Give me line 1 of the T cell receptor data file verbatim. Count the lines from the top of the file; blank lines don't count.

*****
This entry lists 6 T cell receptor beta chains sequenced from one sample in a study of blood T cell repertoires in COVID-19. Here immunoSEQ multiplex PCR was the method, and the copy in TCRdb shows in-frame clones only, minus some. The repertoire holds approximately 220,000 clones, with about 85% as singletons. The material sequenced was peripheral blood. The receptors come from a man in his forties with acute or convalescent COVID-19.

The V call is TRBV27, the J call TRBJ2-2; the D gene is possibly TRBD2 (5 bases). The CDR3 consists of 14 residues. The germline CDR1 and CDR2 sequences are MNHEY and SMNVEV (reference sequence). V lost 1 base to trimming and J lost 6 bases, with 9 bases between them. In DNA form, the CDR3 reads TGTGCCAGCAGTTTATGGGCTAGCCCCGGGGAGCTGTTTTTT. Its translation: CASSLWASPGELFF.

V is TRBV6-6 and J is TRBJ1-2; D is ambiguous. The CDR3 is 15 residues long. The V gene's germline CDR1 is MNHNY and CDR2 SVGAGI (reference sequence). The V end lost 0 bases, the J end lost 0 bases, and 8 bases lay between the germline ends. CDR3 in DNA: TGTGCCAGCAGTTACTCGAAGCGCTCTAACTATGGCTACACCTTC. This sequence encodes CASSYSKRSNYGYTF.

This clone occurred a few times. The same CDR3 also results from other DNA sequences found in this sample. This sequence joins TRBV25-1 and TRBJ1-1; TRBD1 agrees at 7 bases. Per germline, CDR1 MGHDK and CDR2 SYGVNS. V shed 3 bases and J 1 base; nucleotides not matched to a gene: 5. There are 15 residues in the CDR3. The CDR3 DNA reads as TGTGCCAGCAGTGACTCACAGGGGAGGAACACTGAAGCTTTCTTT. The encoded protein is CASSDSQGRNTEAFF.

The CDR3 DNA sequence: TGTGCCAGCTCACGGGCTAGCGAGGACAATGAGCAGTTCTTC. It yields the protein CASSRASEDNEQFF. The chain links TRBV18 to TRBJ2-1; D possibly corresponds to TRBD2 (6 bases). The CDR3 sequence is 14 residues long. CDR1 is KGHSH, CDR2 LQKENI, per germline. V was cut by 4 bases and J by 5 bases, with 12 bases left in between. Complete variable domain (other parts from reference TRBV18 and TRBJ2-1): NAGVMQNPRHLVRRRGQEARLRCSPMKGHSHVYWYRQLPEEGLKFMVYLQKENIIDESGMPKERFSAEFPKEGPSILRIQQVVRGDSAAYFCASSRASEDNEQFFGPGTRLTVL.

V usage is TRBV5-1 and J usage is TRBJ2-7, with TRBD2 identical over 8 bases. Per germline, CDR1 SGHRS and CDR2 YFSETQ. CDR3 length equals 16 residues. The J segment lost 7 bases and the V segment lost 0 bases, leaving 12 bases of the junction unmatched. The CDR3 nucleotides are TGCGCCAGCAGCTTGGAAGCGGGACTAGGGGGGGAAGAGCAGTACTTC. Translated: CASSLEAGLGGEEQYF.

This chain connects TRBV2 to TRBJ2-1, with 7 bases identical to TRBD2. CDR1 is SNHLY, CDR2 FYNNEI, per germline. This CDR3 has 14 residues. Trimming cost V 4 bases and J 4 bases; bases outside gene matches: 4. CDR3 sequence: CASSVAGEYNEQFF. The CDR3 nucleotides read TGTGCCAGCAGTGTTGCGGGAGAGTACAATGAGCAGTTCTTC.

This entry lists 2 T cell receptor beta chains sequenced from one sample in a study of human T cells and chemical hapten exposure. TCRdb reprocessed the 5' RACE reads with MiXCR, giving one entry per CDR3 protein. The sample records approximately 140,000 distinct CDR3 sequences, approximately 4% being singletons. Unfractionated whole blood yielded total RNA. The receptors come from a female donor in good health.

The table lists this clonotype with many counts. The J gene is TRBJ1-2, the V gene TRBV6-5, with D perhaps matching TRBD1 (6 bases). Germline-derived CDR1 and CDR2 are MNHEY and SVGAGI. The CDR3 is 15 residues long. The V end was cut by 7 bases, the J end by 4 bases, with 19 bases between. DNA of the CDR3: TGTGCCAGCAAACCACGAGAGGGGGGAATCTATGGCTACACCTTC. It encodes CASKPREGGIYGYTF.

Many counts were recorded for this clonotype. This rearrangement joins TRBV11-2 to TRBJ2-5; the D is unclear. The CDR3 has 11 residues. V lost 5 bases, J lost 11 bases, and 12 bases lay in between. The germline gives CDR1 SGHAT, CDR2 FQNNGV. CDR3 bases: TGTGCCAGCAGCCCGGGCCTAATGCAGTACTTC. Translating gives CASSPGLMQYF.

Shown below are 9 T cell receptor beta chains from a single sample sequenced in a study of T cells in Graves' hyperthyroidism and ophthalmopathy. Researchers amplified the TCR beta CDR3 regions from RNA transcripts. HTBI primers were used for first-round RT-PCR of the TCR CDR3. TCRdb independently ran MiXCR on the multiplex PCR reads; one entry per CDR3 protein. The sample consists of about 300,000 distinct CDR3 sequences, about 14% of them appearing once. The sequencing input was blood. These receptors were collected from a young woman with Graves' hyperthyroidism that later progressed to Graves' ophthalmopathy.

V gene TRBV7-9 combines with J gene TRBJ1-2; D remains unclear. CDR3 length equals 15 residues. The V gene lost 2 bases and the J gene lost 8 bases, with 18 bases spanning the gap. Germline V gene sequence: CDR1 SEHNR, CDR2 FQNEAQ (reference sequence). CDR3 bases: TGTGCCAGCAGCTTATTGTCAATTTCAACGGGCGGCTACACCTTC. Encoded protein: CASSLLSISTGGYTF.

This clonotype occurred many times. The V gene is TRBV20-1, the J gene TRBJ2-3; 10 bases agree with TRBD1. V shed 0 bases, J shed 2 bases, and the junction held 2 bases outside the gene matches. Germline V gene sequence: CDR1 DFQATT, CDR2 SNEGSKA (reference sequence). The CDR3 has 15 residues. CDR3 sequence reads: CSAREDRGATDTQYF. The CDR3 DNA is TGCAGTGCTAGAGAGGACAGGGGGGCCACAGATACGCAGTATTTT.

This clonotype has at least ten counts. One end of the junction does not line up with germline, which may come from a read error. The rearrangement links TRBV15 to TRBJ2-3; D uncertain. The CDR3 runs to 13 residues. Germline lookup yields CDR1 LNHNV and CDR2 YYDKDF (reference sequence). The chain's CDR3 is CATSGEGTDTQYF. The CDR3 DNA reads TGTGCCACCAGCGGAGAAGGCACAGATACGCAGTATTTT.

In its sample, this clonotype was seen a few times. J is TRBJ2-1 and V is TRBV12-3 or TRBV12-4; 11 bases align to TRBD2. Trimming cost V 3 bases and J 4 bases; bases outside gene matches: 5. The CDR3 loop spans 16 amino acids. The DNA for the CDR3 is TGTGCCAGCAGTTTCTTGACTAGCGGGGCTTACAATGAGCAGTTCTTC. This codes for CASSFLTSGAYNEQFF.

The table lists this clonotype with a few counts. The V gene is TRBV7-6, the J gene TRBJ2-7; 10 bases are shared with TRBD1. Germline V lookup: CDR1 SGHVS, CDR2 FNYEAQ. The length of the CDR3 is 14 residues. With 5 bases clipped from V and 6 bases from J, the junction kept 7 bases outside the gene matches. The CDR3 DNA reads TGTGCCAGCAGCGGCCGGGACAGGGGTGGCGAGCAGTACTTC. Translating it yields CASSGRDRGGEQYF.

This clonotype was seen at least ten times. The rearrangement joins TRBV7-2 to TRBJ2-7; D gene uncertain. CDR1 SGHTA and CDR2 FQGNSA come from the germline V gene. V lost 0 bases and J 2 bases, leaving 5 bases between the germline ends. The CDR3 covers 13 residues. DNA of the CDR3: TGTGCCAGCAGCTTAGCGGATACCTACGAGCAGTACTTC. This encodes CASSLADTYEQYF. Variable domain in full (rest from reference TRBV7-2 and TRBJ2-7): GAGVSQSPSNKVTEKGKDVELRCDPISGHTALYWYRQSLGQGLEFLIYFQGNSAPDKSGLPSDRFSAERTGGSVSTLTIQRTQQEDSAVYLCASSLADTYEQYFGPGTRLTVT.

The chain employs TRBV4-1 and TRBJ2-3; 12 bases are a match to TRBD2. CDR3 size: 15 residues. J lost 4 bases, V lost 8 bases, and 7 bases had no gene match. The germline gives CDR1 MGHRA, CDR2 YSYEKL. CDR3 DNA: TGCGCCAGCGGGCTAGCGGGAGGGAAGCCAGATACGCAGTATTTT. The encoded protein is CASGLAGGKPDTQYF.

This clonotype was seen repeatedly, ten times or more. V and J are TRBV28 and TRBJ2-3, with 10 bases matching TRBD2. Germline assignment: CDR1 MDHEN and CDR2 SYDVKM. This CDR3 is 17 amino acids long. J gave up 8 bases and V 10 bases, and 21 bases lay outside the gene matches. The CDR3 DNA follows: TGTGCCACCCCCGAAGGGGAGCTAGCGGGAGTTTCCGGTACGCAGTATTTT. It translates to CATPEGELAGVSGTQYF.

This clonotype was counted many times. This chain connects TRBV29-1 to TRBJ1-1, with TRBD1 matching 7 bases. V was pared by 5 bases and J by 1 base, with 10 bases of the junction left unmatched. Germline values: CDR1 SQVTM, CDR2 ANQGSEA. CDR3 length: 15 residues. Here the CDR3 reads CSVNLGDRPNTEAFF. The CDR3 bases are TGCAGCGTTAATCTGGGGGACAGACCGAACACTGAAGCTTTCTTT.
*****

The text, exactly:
This entry lists 6 T cell receptor beta chains sequenced from one sample in a study of blood T cell repertoires in COVID-19. Here immunoSEQ multiplex PCR was the method, and the copy in TCRdb shows in-frame clones only, minus some. The repertoire holds approximately 220,000 clones, with about 85% as singletons. The material sequenced was peripheral blood. The receptors come from a man in his forties with acute or convalescent COVID-19.